USDA's Joint Ag Weather Facility says in the Corn Belt, bitterly cold conditions are maintaining stress on livestock in the upper Midwest. "This morning’s temperatures plunged below 0°F in parts of Minnesota and the eastern Dakotas," USDA elaborates. Cold, breezy conditions cover the remainder of the Midwest, and snow showers linger downwind of the Great Lakes, according to USDA.
In the West, USDA says cool weather prevails across the northern half of the region. A few showers are affecting the Pacific Northwest, while some snow is falling across portions of the northern and central Rockies. "Meanwhile, warm, dry weather continues to promote fieldwork in southern California and the Southwest," USDA explains.
On the Plains, USDA reports mostly dry weather prevails. "Isolated snow showers are crossing Montana and the east-central Plains," USDA adds. Cold weather across the majority of the nation’s mid-section contrasts with warm, breezy conditions on the southern High Plains, USDA explains. "Today’s high temperatures could reach or exceed 90°F in southeastern New Mexico," USDA continues.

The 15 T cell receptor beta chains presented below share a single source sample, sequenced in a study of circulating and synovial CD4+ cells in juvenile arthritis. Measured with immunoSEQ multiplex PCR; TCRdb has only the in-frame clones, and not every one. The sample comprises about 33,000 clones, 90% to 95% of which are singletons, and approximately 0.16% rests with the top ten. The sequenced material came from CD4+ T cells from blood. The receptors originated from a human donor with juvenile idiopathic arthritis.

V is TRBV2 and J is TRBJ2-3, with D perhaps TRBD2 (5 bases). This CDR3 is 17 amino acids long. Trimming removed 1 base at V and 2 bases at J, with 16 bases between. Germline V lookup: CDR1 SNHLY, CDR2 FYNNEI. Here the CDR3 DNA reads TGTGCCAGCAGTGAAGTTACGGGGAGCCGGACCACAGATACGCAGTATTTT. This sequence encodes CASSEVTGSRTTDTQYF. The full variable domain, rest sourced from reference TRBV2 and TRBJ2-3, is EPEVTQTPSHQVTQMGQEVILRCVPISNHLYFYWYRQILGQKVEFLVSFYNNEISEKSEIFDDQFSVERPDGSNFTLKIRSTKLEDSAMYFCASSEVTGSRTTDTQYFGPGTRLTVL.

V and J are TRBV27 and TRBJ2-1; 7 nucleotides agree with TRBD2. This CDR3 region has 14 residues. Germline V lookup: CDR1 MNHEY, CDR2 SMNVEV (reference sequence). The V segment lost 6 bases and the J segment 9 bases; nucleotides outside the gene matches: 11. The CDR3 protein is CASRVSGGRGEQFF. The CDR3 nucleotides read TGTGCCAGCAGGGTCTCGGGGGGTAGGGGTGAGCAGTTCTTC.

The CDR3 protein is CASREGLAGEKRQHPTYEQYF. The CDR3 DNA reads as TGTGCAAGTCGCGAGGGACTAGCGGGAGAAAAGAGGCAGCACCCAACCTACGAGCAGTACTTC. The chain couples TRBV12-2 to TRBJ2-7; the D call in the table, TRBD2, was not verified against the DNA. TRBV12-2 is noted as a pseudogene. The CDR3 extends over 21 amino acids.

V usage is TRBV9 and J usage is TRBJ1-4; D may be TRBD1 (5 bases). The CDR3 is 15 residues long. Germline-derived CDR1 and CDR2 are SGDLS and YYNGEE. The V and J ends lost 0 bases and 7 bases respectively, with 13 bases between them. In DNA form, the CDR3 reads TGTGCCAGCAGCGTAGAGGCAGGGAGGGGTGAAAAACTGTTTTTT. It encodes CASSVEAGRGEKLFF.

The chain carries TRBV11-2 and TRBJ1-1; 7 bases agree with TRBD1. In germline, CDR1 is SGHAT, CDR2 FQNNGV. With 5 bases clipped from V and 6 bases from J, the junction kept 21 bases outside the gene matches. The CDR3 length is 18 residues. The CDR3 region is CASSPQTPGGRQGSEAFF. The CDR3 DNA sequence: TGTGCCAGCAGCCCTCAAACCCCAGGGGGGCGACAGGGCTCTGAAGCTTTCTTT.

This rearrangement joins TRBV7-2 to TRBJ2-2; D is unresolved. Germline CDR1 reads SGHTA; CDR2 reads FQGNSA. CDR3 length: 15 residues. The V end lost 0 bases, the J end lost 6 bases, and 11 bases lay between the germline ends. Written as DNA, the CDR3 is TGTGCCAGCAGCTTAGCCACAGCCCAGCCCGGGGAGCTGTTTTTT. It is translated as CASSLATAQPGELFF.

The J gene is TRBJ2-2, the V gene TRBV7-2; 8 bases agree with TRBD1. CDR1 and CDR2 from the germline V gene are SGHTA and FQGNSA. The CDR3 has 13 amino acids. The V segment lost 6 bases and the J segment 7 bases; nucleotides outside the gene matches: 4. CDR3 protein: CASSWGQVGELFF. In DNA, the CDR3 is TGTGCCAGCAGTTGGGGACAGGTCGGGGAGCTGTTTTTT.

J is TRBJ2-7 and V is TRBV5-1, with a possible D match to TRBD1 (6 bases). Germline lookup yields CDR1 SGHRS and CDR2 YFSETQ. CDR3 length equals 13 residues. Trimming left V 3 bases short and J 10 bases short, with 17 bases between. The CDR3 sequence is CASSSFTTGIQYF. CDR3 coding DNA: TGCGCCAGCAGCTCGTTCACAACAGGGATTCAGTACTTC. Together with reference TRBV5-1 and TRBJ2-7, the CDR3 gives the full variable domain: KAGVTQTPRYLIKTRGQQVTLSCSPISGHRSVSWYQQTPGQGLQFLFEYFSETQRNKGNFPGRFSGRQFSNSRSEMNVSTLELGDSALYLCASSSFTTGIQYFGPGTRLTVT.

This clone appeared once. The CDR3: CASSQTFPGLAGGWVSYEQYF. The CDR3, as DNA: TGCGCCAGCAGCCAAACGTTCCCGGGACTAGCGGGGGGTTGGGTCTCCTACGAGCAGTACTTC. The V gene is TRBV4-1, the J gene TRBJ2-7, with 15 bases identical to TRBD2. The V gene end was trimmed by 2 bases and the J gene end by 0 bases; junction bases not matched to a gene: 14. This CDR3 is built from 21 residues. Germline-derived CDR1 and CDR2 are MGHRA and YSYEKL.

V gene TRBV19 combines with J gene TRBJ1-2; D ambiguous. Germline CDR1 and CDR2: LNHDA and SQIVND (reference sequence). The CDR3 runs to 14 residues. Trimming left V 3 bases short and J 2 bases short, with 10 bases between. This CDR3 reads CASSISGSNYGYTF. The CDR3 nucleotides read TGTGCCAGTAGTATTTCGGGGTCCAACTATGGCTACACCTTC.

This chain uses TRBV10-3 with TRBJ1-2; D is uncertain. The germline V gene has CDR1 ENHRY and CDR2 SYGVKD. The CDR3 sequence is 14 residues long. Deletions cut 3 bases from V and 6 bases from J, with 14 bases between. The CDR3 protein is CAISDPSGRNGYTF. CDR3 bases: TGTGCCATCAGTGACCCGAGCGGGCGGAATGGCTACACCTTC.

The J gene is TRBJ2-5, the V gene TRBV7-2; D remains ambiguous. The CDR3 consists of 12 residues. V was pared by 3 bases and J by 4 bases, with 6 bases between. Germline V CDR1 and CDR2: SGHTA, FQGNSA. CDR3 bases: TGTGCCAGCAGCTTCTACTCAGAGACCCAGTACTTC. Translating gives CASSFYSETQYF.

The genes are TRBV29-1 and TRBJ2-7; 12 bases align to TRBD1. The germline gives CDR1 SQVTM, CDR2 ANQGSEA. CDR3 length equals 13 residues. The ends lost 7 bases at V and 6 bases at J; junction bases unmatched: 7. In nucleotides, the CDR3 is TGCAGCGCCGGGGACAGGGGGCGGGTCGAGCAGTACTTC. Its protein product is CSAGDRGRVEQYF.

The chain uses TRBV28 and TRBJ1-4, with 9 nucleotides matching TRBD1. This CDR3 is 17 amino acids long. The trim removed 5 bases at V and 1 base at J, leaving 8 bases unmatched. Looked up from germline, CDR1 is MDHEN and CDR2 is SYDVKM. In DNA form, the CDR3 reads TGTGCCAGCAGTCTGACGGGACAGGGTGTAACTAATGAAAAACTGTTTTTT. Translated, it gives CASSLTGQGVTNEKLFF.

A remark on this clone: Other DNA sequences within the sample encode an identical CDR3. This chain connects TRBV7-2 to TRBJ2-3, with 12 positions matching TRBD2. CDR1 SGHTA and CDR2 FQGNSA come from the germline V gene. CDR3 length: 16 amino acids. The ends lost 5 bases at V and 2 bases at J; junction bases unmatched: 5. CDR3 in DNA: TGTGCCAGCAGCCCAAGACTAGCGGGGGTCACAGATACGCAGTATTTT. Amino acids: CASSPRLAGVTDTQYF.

In the South, USDA reports cool, dry weather favors spring fieldwork. "However, freeze warnings are in effect this morning parts of the Carolinas, as well as northern portions of Alabama and Georgia," USDA explains.
USDA's outlook says for the remainder of today, warmth will be confined to areas from southern California to Texas. "Any lingering warmth across the deep South will be replaced by colder weather during the weekend," USDA explains. By early next week, cold weather will persist nearly nationwide, although warmth will return to California, according to USDA. "During the next several days, a series of disturbances will maintain unsettled conditions across the Northwest, northern and central Rockies, Central Plains, and from the Mid-South into the Southeastern and Mid-Atlantic states," USDA explains. Five-day precipitation totals could reach 1 to 3 inches in the Southeast, while significant, late-week snowfall can be expected across the central Plains and portions of the Mid-South, USDA reports.